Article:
In many ways, this is the story of the violin through time and space. It is a project of global resonance, with music of composers that draw influences from the folk music of their own roots. The CD features pieces of Romanian, Irish, Austrian, German, Italian, Persian, Indian, Chinese, Argentinian, Native American and American composers. Two of the pieces (one by Indian composer Shirish Korde and one by Native American composer Jerod Impichchaachaaha’ Tate) were composed especially for the “Four Strings” project.

It is an impressive line-up that inspired me to search for more. Just think about how many musical cultures exist around the globe. I like to say that this is a “living and breathing” project that will keep growing and will keep me busy for a long time to come.

Irina Muresanu - Ciaccona in D Minor by J. S. Bach (University of Maryland - 2017)

I am happy to say that the album, produced by the Grammy-award winning label Sono Luminus, got rave reviews and the project was awarded a prestigious NewMusicUSA grant and a Creative and Performing Arts Award from the University of Maryland.

The next recording that I am planning to release is a project titled “Rorem, Ravel and Ragtimes.” I find the confluence of French and American music in the first half of the 20th century fascinating. Almost all American composers (Gershwin and Ned Rorem included) went to study in Paris. Maurice Ravel fell in love with Jazz, Blues and Ragtime during his American tour, and the “Roaring Twenties” brought to Paris a craze for Ragtime called “Ragtimis.” This CD will interspace various pieces by Ravel, Rorem and Gershwin with ragtime of various composers – and hopefully a few ones especially composed for this CD.

STAY THIRSTY: You are also known for playing new music by American composers. What started you down that path and whose compositions especially shine in your view?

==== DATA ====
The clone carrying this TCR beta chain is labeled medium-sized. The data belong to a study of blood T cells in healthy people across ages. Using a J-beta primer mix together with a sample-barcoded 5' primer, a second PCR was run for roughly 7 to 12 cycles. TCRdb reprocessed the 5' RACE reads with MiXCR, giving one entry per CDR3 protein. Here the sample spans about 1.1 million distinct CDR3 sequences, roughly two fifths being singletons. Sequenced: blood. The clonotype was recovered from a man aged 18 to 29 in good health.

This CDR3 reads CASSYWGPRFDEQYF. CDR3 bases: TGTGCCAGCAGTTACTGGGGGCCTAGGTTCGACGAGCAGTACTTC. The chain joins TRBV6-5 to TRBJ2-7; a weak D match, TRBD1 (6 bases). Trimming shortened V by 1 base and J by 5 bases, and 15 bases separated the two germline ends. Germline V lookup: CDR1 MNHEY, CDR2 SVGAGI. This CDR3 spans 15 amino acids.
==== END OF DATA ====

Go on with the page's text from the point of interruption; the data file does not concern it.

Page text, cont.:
IRINA MURESANU: I always loved performing contemporary music and admire many of the American voices. I have recorded and performed all William Bolcom’s violin and piano sonatas and I champion works of two Bostonian composers: Elena Ruehr and Thomas Oboe Lee. I am proud to say that I am the dedicatee of their violin concertos and various other pieces, which I have also premiered. The list of names is much longer, as I continuously incorporate new music in my repertoire. There are so many interesting voices! A few years ago, I performed a program named “Women of Note” that featured many American women composers.

Irina Muresanu

STAY THIRSTY: There are many very dramatic photos of you playing a violin while standing dressed in an evening gown in the ocean. In those photos are you really playing your 1849 Giuseppe Rocca violin?

IRINA MURESANU: You can be sure I get asked that question a lot, but most people ask me if I was really in the water. I always say the answer is “Yes and No.” Yes, I was in the ocean (and lucky to catch a day with balmy temperatures) and No, it was not my 1849 Rocca violin (let’s leave it at that…).

Irina Muresanu

The end product came out spectacular and it sure grabs one’s attention. I guess I might draw the line at walking through fire, though.



All opinions expressed are solely those of its author and do not reflect the opinions of Stay Thirsty Media, Inc.